Just saw a production of MacBeth. It was very well-done, but stirred up something that has always irked me about the play. Of all the classic tragic heroes, MacBeth is the only one for whom I have no sympathy. All the other protagonists in tragedies I can recall make poor decisions that ultimately bring about their own downfall, but each is first placed in an unfortunate circumstance that isn’t their fault. MacBeth, on the other hand, is about a man who has a great life and then actively ruins himself for completely unnecessary reasons.
Romeo and Juliet, forbidden from seeing each other, enact a plan to be together that gets them killed because of poor communication.
Hamlet goes too far seeking revenge for his father’s murder.
Othello is manipulated by a jealous (and probably racist) villain into killing his wife.
Titus Andronicus is similarly brought down by people who (albeit rightfully) hold a grudge against him.
Oedipus only kills his father and marries his mother because his parents, terrified by that prohecy, banish him as a baby and he doesn’t recognize them when he meets them later in life. He’s certainly an ass for killing the guy who turns out to be his father, and personally if I knew I was destined to marry my mother I would probably avoid marrying anyone older than me just to err on the safe side, but ultimately his parents were the catalysts for the situation.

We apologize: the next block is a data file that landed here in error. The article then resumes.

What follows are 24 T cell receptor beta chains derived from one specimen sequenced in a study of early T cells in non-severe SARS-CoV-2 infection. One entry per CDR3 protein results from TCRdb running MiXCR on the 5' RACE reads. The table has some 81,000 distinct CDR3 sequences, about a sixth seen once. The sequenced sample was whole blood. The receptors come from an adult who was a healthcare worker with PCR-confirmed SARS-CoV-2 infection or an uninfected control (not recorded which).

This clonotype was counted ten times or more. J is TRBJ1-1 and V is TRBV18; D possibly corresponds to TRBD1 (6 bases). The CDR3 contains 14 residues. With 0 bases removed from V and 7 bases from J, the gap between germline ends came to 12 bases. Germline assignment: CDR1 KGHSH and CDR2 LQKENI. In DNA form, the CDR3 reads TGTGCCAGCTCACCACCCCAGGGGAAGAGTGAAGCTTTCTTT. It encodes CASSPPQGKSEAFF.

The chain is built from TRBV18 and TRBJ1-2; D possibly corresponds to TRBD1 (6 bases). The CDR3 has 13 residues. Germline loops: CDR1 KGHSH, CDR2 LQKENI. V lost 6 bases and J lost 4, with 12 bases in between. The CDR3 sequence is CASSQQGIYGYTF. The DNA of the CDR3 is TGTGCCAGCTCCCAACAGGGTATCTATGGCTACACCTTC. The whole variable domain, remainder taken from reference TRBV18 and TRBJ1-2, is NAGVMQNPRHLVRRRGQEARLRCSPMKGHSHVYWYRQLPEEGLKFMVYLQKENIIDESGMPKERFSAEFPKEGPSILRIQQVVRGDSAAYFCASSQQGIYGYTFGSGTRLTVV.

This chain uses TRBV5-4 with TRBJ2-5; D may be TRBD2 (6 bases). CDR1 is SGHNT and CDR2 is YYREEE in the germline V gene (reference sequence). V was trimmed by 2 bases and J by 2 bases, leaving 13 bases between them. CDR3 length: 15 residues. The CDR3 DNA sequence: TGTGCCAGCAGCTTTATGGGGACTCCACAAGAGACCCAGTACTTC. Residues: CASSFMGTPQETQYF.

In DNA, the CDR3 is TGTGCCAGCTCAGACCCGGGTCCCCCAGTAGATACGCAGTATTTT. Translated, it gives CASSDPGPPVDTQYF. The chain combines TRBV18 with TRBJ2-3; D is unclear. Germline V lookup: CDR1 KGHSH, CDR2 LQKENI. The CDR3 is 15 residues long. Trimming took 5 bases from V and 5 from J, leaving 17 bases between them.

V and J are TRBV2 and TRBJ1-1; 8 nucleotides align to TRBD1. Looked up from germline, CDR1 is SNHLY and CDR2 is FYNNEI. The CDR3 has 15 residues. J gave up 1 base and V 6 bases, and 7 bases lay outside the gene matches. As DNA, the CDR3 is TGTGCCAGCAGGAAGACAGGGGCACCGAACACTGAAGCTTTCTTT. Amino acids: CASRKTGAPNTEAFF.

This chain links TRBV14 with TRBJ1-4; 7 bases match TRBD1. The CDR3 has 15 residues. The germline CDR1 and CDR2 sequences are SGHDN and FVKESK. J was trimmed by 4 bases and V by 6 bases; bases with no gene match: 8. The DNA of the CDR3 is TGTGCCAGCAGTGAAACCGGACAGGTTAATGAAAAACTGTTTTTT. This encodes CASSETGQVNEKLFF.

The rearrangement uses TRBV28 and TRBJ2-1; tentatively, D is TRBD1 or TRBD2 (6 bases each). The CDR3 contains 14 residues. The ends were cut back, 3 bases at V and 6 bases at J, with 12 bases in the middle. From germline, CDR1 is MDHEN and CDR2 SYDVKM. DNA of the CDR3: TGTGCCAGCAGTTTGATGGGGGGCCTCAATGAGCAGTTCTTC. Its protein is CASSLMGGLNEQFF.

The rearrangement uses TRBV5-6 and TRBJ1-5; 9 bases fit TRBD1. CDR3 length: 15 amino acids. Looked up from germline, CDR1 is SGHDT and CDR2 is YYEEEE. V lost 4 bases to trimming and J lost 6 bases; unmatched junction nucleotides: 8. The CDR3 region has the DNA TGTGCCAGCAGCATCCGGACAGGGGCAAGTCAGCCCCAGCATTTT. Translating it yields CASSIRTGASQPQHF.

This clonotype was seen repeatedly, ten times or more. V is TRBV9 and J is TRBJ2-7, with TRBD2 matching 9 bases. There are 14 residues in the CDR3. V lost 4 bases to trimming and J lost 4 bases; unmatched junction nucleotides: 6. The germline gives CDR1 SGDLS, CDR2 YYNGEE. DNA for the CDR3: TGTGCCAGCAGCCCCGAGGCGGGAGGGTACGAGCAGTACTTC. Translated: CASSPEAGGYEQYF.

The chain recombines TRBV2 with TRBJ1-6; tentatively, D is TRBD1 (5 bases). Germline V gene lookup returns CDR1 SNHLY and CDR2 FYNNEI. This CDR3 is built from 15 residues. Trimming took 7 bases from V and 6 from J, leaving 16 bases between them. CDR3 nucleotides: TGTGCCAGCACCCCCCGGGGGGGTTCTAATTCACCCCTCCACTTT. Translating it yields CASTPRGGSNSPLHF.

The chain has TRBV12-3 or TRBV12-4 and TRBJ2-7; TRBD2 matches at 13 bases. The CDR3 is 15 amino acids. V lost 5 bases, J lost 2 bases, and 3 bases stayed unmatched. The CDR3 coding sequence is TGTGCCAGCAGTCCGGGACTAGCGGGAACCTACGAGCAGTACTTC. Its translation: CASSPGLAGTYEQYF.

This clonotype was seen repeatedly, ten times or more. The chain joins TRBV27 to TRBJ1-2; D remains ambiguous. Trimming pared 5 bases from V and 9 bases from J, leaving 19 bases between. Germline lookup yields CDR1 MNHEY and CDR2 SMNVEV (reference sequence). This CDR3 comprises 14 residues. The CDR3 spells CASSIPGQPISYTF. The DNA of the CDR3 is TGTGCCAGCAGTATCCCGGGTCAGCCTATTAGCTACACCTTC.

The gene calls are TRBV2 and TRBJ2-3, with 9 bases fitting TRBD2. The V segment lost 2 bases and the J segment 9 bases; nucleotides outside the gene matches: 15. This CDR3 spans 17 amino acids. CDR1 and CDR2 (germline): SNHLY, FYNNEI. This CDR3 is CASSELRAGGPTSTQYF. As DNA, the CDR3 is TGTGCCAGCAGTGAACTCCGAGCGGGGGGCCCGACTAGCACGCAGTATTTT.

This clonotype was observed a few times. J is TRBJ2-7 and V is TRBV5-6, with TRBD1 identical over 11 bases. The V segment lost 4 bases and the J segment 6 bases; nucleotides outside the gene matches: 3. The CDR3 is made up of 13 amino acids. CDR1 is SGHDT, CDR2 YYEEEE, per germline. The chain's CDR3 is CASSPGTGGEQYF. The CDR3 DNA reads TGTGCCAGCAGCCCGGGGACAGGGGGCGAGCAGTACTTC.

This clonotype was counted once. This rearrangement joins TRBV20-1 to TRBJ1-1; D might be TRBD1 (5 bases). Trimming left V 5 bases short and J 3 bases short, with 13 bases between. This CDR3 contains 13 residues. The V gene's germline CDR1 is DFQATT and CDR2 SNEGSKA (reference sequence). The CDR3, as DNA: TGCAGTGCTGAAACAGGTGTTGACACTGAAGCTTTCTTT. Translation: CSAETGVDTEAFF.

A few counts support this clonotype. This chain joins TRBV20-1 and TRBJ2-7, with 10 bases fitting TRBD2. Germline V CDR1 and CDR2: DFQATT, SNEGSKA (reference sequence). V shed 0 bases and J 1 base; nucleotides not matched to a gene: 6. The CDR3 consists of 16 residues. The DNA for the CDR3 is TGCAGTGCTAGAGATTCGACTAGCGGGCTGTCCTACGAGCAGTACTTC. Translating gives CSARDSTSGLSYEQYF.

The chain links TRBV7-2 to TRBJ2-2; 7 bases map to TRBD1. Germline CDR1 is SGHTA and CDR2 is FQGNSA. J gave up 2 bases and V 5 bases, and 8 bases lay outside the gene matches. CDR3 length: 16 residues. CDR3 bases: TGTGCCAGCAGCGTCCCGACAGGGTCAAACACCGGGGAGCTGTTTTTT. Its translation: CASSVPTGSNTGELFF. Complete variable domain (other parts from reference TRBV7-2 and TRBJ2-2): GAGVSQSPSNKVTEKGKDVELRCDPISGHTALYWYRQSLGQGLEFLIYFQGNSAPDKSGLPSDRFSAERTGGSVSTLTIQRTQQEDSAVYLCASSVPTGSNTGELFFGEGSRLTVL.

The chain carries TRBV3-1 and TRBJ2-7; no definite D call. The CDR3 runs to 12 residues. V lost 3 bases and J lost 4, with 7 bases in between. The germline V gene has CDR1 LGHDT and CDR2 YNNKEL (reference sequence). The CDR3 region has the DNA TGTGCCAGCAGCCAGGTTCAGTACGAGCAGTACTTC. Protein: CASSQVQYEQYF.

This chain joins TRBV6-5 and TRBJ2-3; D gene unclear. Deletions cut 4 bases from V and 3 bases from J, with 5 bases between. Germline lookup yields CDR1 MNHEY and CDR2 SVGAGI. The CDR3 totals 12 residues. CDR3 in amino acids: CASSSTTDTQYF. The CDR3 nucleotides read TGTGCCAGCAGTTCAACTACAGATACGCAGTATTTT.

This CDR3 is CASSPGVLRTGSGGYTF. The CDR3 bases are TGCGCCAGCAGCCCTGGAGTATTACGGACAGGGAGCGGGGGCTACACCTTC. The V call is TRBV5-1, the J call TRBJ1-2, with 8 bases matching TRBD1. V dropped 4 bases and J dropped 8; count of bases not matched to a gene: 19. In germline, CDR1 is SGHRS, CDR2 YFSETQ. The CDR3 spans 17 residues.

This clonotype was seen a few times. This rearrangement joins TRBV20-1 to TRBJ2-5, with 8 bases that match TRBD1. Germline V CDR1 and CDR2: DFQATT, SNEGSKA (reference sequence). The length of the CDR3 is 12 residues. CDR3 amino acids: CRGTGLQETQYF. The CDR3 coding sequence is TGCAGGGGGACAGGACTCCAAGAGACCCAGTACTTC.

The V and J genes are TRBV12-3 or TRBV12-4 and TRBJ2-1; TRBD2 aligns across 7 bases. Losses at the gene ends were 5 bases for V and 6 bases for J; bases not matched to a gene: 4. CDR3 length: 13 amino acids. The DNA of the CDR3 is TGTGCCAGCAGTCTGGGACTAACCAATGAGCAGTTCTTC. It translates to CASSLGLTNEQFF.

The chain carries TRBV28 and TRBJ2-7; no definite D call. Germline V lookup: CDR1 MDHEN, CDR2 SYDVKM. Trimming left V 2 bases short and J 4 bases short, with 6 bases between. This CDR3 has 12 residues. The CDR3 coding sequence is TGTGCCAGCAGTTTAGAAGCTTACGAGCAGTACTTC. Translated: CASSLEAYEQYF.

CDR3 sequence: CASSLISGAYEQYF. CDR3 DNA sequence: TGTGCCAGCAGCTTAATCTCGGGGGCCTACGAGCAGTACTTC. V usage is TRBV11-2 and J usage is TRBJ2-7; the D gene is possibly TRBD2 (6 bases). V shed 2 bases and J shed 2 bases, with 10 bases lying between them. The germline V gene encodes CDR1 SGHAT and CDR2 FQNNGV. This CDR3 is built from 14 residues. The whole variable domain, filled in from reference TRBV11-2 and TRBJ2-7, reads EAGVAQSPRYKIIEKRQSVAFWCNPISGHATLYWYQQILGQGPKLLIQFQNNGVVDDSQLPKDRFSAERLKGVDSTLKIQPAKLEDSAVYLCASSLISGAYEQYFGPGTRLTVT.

Meanwhile, MacBeth has just been lavishly rewarded for his loyalty to the king when some weird-ass witches tell him that he’ll be king one day. He’s not sure he can trust them, but instead of just going on with his life, because if their predictions are true then he doesn’t really need to do anything extra to become king, he goes ahead and murders the king. Then he murders his own best friend to cover his tracks. Then the witches spin some more cryptic rhymes that convince MacBeth he’s invincible, but also tell him to watch out for MacDuff. Despite feeling that defeat is impossible, he has MacDuff’s entire family killed anyway. And while watching his empire crumble around him makes for some juicy drama, I can’t feel sorry for him in the least.
Fun side note: MacBeth is based on a true story but there it’s a pretty gross act of historical revisionism. The real MacBeth killed King Duncan in battle, not by stabbing him in his sleep, and was a beloved ruler for 14 years until Duncan’s son Malcolm took the throne back. Shakespeare’s play was commissioned by King James VI, who was descended from Malcolm, so it was in his best interest to make sure MacBeth was not well remembered.
This post owes a great debt to Chris Lysy, who informed me of the historical context, reminded me of the definition of “tragic hero,” and played a kickass MacBeth.